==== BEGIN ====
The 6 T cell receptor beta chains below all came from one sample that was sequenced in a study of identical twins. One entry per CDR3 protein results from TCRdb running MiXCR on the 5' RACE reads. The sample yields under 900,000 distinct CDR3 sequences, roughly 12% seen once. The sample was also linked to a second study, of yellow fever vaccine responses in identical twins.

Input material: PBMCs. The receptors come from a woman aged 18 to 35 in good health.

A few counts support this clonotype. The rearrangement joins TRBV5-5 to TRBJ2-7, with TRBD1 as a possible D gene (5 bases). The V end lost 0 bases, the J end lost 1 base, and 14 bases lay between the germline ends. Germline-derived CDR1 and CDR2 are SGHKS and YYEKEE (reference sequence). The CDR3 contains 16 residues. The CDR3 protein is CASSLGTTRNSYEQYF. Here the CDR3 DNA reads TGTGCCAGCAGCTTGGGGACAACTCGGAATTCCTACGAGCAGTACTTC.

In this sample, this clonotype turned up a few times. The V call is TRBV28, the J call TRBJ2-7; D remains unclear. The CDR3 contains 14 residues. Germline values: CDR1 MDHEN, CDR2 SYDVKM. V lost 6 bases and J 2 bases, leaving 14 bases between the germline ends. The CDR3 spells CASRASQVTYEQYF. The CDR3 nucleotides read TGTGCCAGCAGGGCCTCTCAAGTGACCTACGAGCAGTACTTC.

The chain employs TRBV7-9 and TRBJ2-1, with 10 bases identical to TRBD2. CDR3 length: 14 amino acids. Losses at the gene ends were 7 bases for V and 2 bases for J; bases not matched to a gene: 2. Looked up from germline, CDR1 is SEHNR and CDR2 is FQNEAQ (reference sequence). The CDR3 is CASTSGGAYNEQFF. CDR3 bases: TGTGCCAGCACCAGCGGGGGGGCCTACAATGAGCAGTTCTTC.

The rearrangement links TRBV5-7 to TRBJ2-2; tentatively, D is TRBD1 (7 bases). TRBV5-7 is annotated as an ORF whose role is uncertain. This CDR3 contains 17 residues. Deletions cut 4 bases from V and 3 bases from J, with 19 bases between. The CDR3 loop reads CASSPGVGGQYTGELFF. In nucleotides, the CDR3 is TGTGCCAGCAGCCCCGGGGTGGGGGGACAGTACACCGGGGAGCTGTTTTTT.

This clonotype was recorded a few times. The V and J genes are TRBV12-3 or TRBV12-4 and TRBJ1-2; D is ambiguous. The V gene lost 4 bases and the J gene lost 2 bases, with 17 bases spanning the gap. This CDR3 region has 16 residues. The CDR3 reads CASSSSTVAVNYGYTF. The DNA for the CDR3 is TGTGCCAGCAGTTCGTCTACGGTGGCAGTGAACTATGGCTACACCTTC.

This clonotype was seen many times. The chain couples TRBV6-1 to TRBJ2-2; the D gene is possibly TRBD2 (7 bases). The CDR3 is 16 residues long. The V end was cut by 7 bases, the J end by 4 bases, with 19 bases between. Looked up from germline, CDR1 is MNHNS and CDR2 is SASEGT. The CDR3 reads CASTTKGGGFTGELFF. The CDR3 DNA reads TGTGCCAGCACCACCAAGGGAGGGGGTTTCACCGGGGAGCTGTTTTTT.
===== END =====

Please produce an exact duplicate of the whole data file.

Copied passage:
The 6 T cell receptor beta chains below all came from one sample that was sequenced in a study of identical twins. One entry per CDR3 protein results from TCRdb running MiXCR on the 5' RACE reads. The sample yields under 900,000 distinct CDR3 sequences, roughly 12% seen once. The sample was also linked to a second study, of yellow fever vaccine responses in identical twins.

Input material: PBMCs. The receptors come from a woman aged 18 to 35 in good health.

A few counts support this clonotype. The rearrangement joins TRBV5-5 to TRBJ2-7, with TRBD1 as a possible D gene (5 bases). The V end lost 0 bases, the J end lost 1 base, and 14 bases lay between the germline ends. Germline-derived CDR1 and CDR2 are SGHKS and YYEKEE (reference sequence). The CDR3 contains 16 residues. The CDR3 protein is CASSLGTTRNSYEQYF. Here the CDR3 DNA reads TGTGCCAGCAGCTTGGGGACAACTCGGAATTCCTACGAGCAGTACTTC.

In this sample, this clonotype turned up a few times. The V call is TRBV28, the J call TRBJ2-7; D remains unclear. The CDR3 contains 14 residues. Germline values: CDR1 MDHEN, CDR2 SYDVKM. V lost 6 bases and J 2 bases, leaving 14 bases between the germline ends. The CDR3 spells CASRASQVTYEQYF. The CDR3 nucleotides read TGTGCCAGCAGGGCCTCTCAAGTGACCTACGAGCAGTACTTC.

The chain employs TRBV7-9 and TRBJ2-1, with 10 bases identical to TRBD2. CDR3 length: 14 amino acids. Losses at the gene ends were 7 bases for V and 2 bases for J; bases not matched to a gene: 2. Looked up from germline, CDR1 is SEHNR and CDR2 is FQNEAQ (reference sequence). The CDR3 is CASTSGGAYNEQFF. CDR3 bases: TGTGCCAGCACCAGCGGGGGGGCCTACAATGAGCAGTTCTTC.

The rearrangement links TRBV5-7 to TRBJ2-2; tentatively, D is TRBD1 (7 bases). TRBV5-7 is annotated as an ORF whose role is uncertain. This CDR3 contains 17 residues. Deletions cut 4 bases from V and 3 bases from J, with 19 bases between. The CDR3 loop reads CASSPGVGGQYTGELFF. In nucleotides, the CDR3 is TGTGCCAGCAGCCCCGGGGTGGGGGGACAGTACACCGGGGAGCTGTTTTTT.

This clonotype was recorded a few times. The V and J genes are TRBV12-3 or TRBV12-4 and TRBJ1-2; D is ambiguous. The V gene lost 4 bases and the J gene lost 2 bases, with 17 bases spanning the gap. This CDR3 region has 16 residues. The CDR3 reads CASSSSTVAVNYGYTF. The DNA for the CDR3 is TGTGCCAGCAGTTCGTCTACGGTGGCAGTGAACTATGGCTACACCTTC.

This clonotype was seen many times. The chain couples TRBV6-1 to TRBJ2-2; the D gene is possibly TRBD2 (7 bases). The CDR3 is 16 residues long. The V end was cut by 7 bases, the J end by 4 bases, with 19 bases between. Looked up from germline, CDR1 is MNHNS and CDR2 is SASEGT. The CDR3 reads CASTTKGGGFTGELFF. The CDR3 DNA reads TGTGCCAGCACCACCAAGGGAGGGGGTTTCACCGGGGAGCTGTTTTTT.